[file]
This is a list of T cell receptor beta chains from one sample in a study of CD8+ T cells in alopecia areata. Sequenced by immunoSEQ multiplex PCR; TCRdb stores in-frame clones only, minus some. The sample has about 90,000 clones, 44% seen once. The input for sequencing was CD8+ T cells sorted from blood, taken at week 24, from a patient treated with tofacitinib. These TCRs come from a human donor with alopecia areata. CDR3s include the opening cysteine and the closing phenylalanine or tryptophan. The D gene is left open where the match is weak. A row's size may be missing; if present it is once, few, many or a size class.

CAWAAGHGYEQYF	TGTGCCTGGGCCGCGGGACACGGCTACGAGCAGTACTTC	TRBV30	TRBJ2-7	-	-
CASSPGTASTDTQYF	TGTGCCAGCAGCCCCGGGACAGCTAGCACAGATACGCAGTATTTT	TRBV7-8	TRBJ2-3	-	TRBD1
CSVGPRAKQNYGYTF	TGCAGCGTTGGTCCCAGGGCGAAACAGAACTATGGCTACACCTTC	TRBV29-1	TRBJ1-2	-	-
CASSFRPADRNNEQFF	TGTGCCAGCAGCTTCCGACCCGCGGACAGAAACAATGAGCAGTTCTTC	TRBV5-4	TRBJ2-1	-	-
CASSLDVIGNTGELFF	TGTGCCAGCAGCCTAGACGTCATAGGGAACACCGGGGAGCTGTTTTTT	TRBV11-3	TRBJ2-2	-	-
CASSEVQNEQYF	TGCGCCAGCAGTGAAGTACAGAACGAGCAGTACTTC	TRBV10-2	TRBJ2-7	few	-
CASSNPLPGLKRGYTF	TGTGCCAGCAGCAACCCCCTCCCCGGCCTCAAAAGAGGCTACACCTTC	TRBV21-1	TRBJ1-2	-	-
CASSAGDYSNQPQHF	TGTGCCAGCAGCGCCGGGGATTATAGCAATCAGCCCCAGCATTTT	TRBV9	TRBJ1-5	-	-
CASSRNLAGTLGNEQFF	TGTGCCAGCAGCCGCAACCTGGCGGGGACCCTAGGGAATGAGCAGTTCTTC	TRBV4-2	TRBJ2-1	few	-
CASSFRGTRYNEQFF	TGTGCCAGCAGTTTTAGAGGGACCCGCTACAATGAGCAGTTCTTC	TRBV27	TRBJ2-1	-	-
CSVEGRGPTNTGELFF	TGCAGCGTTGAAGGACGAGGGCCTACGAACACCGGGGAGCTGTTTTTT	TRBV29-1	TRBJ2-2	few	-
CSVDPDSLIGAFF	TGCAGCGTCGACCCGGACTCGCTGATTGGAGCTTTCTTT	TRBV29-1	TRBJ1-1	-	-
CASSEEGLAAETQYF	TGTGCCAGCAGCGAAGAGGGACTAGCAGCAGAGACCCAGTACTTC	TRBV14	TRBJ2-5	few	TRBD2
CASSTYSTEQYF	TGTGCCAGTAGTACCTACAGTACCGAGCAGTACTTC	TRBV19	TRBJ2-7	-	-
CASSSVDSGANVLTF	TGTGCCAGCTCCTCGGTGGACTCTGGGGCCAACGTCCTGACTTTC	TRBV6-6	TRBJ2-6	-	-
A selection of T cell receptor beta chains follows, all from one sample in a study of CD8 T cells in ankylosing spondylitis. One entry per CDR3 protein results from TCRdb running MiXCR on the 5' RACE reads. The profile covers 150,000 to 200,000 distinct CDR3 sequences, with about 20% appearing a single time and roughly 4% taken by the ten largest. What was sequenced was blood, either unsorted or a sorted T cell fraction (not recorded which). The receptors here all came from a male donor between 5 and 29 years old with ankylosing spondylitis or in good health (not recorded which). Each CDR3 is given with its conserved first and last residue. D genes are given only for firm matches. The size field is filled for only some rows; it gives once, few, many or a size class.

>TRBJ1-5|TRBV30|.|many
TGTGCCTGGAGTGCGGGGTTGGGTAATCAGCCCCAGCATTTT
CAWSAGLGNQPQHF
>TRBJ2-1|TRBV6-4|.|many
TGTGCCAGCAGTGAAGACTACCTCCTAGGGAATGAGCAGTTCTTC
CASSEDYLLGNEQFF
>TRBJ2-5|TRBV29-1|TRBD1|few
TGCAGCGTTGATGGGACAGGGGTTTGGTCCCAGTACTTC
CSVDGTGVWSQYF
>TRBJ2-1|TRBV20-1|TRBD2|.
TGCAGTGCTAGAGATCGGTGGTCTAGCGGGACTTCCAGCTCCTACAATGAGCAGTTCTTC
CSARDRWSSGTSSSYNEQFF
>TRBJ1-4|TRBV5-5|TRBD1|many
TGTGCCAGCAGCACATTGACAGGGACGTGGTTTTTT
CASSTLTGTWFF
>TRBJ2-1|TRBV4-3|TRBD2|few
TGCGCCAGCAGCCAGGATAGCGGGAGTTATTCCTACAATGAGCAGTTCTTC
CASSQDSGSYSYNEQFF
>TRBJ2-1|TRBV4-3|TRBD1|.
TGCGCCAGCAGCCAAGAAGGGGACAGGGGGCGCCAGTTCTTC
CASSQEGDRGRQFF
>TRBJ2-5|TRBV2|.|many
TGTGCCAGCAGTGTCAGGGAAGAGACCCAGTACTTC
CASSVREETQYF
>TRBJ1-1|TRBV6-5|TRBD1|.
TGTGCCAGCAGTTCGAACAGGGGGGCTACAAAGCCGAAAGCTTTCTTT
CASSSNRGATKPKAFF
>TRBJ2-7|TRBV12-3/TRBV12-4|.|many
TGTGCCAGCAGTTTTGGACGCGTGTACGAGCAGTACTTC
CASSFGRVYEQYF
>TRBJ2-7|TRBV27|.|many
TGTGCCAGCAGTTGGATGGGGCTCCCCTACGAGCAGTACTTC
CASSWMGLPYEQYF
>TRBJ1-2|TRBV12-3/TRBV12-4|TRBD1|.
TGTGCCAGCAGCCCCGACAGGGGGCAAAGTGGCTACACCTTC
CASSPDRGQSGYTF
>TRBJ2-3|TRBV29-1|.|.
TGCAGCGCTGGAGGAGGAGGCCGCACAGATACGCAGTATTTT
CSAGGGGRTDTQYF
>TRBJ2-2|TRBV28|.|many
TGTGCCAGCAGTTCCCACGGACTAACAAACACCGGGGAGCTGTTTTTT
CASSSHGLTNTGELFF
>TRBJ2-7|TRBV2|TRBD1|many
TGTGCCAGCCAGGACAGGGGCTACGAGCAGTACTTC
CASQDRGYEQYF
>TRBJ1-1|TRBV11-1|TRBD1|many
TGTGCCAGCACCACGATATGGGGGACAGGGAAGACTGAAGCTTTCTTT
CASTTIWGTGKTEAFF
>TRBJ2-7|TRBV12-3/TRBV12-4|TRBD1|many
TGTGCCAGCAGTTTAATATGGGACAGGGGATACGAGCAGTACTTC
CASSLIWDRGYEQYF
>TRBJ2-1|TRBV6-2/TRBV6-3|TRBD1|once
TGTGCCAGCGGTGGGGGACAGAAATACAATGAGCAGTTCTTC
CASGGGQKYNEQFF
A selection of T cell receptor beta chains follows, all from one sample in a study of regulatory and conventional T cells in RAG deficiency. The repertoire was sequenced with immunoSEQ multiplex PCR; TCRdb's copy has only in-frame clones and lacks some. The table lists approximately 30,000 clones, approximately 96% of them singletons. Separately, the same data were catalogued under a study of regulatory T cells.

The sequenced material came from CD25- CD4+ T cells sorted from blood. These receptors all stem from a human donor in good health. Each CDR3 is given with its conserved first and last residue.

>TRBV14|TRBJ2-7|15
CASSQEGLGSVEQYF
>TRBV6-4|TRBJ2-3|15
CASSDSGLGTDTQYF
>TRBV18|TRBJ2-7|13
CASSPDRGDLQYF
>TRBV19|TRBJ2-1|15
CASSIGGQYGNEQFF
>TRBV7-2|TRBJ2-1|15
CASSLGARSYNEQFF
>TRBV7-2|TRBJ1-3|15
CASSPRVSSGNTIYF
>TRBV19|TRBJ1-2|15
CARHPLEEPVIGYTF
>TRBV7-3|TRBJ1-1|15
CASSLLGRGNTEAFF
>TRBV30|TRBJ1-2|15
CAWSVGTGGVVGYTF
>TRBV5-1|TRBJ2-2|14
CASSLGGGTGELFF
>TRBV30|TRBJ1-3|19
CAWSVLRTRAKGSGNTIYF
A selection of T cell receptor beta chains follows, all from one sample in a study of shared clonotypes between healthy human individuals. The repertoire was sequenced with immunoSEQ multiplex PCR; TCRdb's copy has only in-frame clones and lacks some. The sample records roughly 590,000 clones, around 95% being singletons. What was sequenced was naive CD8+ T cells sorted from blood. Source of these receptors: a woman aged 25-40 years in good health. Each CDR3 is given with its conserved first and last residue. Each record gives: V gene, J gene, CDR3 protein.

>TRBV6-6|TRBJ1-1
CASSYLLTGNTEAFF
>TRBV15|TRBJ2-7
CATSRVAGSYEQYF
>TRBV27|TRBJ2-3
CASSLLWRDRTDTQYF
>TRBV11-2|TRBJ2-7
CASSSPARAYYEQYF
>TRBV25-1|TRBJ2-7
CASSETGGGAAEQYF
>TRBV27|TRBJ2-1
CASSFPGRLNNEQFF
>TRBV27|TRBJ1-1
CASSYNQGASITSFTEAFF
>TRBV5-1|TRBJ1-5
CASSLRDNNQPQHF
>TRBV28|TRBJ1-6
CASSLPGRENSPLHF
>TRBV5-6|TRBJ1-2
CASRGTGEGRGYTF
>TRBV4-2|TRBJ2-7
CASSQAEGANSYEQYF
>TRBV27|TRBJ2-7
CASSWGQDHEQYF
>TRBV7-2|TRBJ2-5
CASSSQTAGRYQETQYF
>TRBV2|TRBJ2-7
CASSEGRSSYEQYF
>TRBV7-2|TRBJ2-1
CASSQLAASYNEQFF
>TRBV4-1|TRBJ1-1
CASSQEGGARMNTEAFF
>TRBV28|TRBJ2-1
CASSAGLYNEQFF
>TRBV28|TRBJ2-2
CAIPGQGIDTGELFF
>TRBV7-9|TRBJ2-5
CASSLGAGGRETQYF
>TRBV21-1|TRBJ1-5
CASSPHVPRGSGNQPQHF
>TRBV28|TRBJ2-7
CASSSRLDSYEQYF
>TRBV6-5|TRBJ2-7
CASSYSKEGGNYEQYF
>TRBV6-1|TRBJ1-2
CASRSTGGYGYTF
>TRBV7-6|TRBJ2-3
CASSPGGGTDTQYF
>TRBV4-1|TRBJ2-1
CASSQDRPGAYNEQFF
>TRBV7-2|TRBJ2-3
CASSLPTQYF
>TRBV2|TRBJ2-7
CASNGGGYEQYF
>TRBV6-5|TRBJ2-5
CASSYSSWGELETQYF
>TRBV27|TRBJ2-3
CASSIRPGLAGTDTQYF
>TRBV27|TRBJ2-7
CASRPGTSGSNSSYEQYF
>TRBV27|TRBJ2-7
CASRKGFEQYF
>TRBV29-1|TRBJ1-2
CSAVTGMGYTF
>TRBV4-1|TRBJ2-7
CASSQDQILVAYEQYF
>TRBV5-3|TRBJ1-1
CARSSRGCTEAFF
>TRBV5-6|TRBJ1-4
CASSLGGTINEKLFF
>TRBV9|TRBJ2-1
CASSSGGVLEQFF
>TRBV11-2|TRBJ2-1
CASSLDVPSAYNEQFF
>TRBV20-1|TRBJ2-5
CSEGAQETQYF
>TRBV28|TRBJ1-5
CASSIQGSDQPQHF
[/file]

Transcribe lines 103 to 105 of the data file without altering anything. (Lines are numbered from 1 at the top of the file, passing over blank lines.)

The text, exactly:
>TRBV11-2|TRBJ2-7
CASSSPARAYYEQYF
>TRBV25-1|TRBJ2-7